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Beirut, Dog River

The Dog River, Beyrout

The Dog River is a large stream, flowing with great rapidity. It has its sources in the Mount Jebel Sunnin. It enters the sea between rugged, steep and lofty precipices about seven miles to the northeast of Beyrout. The scenery of this mountain gorge is romantic and impressive. The mountains extend out to the sea, so that on the north there is only a narrow, rocky passage along the shore, while on the south the ramparts jut out still further, and an ancient artificial road six feet in breadth is hewn in the rock, sometimes fifty feet above the water, for the distance of a mile. There are many curious inscriptions cut into the solid rock on tablets indicating the successive administration of Egyptian and Syrian dynasties. (Source: Earthly Footsteps of the Man of Galilee, p. 315.)

Cliffs and Sculptured Tablets

On the rock-cut road round the promontory south of the Dog River . . . are to be seen the collection of Assyrian and Egyptian tablets for which this pass has long been celebrated. There are nine tablets in all, three Egyptian and six Assyrian. . . . At the top of the pass on the modern road is a pedestal, and near by it a fragment of a Roman milestone. Here, according to tradition, once stood the statue of a dog, which gave its name, Nahr el Kelb, to the river. Among the striking features of the pass are the old road beds cut in the solid limestone rock by successive monarchs of antiquity. The foot-holes of the horses and the grooves worn by the chariot wheels of armies are still distinctly traceable in the rock. Here passed Pul, Tiglath Pileser, Sesostris, Shalmaneser, Sargon, and Sennacherib; here swarmed the hosts of Alexander the Great en route for Egypt; here passed the Romans, the later Greeks, the Arabs, the Turks, and the Crusaders; and here pass constantly the traders and travellers of the East. (Source: Picturesque Palestine, vol. 3, p. 31.)

Beirut, Ancient Inscription at Dog River

Mr. W. St. Chad Boscawen has arranged [the ancient tablets] as follows:-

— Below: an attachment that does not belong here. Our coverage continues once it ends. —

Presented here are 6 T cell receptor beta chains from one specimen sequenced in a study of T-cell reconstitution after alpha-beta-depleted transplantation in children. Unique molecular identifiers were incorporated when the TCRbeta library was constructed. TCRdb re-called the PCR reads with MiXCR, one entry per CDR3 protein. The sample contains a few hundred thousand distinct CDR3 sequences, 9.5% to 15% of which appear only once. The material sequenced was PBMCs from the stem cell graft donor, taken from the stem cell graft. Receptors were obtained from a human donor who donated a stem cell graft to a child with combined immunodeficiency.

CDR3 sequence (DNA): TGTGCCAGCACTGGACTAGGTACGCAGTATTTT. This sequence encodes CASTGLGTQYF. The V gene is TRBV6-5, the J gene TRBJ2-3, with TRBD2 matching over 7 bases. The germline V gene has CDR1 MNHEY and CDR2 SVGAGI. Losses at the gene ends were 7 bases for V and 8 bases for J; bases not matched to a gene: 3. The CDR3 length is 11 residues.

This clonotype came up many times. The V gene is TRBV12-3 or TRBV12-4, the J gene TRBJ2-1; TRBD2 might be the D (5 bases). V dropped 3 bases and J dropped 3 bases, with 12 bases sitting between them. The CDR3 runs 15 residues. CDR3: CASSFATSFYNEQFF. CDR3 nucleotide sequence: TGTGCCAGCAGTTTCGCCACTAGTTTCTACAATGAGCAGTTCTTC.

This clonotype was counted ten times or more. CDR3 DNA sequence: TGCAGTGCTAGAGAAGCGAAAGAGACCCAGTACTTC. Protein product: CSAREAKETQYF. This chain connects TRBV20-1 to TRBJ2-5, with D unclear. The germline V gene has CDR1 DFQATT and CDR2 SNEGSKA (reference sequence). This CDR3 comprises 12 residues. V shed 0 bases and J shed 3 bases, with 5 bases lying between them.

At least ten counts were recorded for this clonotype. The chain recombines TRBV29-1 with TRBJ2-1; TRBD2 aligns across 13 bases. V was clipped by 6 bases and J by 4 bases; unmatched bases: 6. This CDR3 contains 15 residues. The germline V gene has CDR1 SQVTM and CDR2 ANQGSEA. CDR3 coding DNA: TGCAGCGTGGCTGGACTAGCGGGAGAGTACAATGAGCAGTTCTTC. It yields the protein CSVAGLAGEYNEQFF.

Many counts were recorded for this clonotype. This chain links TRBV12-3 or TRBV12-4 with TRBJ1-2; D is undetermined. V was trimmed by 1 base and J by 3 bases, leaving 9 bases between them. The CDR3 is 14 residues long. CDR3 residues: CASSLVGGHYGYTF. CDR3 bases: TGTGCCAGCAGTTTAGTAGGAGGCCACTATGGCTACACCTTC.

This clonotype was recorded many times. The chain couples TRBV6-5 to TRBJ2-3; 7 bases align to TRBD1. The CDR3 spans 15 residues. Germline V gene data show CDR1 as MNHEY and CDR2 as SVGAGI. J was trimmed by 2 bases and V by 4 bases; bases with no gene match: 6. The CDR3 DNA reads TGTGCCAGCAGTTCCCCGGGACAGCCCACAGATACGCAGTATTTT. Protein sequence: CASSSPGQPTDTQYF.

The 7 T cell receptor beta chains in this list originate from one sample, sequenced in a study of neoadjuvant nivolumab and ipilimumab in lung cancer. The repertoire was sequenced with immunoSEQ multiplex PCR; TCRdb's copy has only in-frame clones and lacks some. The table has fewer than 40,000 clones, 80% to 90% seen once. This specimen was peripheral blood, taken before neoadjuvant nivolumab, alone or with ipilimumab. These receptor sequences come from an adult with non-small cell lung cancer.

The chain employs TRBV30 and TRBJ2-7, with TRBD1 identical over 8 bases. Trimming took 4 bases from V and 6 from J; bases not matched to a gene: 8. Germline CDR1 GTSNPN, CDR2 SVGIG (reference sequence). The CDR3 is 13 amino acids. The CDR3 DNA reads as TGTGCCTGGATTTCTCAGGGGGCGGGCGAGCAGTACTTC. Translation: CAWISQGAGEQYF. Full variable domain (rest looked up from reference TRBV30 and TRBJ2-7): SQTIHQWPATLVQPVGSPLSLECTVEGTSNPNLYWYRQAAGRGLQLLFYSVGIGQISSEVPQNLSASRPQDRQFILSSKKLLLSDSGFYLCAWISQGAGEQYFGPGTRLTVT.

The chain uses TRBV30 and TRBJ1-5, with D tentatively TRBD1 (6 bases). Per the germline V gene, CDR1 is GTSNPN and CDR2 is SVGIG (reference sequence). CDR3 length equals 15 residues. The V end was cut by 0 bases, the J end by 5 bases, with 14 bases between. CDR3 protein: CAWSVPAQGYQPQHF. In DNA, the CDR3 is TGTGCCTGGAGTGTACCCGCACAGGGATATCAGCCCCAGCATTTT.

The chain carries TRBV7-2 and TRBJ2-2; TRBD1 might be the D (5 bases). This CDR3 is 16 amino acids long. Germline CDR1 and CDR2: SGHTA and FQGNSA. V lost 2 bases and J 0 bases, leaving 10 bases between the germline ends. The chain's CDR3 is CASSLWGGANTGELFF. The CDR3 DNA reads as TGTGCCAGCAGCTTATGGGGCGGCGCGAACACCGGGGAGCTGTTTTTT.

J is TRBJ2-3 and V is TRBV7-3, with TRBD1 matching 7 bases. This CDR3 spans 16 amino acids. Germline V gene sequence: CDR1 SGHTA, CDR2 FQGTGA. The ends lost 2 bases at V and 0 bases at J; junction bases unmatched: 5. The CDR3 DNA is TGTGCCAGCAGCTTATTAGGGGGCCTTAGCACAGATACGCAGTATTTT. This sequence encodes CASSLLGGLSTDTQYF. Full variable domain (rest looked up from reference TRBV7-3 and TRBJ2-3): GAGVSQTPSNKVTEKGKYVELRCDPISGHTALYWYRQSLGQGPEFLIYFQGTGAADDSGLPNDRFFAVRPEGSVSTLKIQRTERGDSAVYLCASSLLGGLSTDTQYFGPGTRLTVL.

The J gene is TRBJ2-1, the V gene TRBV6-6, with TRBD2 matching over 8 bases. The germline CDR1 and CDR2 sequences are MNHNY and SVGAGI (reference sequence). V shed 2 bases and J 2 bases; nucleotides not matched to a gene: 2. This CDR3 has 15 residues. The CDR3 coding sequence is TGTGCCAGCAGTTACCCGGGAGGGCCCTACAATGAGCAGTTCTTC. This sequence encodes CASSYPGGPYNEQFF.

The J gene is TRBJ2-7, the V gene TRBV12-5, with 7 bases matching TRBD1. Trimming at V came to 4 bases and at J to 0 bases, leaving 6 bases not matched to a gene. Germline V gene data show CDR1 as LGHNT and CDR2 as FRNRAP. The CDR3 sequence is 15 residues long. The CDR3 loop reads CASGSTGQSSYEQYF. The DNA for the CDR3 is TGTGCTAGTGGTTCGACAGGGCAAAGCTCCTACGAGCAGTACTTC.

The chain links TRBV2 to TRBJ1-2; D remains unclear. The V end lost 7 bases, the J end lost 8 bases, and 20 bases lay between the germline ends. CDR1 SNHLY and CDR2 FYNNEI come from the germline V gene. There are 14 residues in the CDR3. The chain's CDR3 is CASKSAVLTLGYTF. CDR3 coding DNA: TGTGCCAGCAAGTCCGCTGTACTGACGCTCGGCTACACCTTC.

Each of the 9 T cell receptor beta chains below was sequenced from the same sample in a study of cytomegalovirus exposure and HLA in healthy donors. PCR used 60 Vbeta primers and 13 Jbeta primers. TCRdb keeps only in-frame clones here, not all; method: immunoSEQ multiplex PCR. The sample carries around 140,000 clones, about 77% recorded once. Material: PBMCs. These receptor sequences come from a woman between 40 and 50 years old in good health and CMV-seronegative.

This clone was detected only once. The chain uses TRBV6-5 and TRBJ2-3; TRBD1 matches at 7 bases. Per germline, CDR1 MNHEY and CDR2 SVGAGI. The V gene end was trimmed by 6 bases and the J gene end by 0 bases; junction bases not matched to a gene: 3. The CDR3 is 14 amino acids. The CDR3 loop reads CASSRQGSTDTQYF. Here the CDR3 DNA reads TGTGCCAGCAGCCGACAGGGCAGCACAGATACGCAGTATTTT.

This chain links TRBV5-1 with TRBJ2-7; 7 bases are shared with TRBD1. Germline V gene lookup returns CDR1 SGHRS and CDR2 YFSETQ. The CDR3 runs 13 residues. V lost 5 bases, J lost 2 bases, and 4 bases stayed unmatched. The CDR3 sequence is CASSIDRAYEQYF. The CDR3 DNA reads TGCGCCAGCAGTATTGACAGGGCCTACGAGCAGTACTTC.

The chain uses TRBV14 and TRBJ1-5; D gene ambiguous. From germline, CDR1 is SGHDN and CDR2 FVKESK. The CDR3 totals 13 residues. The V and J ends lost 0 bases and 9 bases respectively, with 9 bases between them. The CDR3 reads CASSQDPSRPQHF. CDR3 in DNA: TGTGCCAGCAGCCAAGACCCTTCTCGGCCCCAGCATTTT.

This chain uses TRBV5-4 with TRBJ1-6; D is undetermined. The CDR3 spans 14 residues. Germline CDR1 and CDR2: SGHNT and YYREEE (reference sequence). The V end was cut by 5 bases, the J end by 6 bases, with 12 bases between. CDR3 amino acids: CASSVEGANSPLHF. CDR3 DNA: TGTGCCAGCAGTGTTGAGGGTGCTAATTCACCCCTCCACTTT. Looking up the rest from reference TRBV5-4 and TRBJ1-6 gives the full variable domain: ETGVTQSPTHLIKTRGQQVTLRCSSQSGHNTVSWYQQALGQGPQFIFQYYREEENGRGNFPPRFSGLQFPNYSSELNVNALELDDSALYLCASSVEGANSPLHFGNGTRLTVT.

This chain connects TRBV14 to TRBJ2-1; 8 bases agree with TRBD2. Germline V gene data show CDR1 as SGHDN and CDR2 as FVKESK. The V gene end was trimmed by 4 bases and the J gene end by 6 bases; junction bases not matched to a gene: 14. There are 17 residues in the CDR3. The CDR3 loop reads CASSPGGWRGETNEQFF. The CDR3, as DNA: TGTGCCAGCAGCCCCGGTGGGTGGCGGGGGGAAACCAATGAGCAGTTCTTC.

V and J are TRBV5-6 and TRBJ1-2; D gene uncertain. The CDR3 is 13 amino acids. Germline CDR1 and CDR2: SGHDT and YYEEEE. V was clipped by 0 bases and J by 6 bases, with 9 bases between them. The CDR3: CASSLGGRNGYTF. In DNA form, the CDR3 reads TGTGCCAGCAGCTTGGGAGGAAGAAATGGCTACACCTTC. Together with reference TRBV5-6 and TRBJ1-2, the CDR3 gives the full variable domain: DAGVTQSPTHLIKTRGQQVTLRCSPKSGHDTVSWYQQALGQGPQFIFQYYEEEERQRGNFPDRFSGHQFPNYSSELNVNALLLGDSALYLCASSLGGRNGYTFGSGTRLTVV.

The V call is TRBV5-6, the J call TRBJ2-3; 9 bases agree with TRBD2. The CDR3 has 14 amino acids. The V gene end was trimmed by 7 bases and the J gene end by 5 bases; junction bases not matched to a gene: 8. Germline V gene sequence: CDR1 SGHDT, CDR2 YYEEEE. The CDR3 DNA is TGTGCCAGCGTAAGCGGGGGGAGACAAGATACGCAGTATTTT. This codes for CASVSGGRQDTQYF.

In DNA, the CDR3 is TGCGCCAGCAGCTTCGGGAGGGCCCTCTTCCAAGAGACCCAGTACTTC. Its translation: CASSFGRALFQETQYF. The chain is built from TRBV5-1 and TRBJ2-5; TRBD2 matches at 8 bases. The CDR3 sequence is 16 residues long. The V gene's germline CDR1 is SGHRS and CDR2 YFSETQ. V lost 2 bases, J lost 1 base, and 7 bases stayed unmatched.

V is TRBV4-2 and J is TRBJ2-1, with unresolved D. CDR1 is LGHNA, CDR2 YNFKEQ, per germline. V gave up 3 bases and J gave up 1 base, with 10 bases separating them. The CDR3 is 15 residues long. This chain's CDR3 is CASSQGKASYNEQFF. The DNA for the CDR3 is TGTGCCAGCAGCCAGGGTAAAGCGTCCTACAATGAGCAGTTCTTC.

Inscription

Height.   Breadth   Depth  

Date, &c.

ft.

in.

 

ft.

in.

 

ft.

in.

 
1. Egyptian, square-headed.........

7

6

 

3

8

 

 

6

  By Rameses II., dedicated to Phtha.
2. Assyrian, square-headed........

6

7

 

4

5

 

 

  By Assur-ris-ilim (?), B.C. 1140.
3. Assyrian, square-headed........

5

1

 

2

4

 

 

5

  By Tiglath-pil-esir, B.C. 1140.
4. Assyrian, round-headed.........

6

1

 

2

 

 

  By Assur-Nazir-pal, B.C. 885.
5. Assyrian, round-headed.........

6

4

 

2

 

 

5

  By Shal-men-esar, B.C. 860.
6. Egyptian, square-headed.......

7

6

 

3

8

 

 

  By Rameses II., dedicated to Ra.
7. Assyrian, round-headed........

7

3

 

3

 

 

  By Sennacherib, B.C. 702.
8. Egyptian, square-headed.......

7

4

 

3

8

 

 

  By Rameses II., dedicated to the Theban Ammon.
9. Assyrian, round-headed........

 

6

 

3

1

 

 

6

  By Esar-haddon, B.C. 681-671.

(Source: Picturesque Palestine, vol. 3, p. 31.)

Dog River Inscription, Napoleon III

On the 29th of May, 1894, the American consul at Beyrout, the Hon. Thomas R. Gibson, of Augusta, Ga., called for the artist and the editor of this volume, who accompanied him through the East that year, and took them by carriage to Dog River, now known as the Nahr el-Kelb, the same as the ancient Lycus. The road over which we passed follows the windings of the bay northward. We saw on our ride the church of St. Elias, said to be the oldest place of Christian worship in existence. After a ride of about six miles we reached the river. On the way we also saw the famous water-works which supply Beyrout with water from the snows Of Lebanon. The works are operated by an English company. (Source: Earthly Footsteps of the Man of Galilee, p. 315.)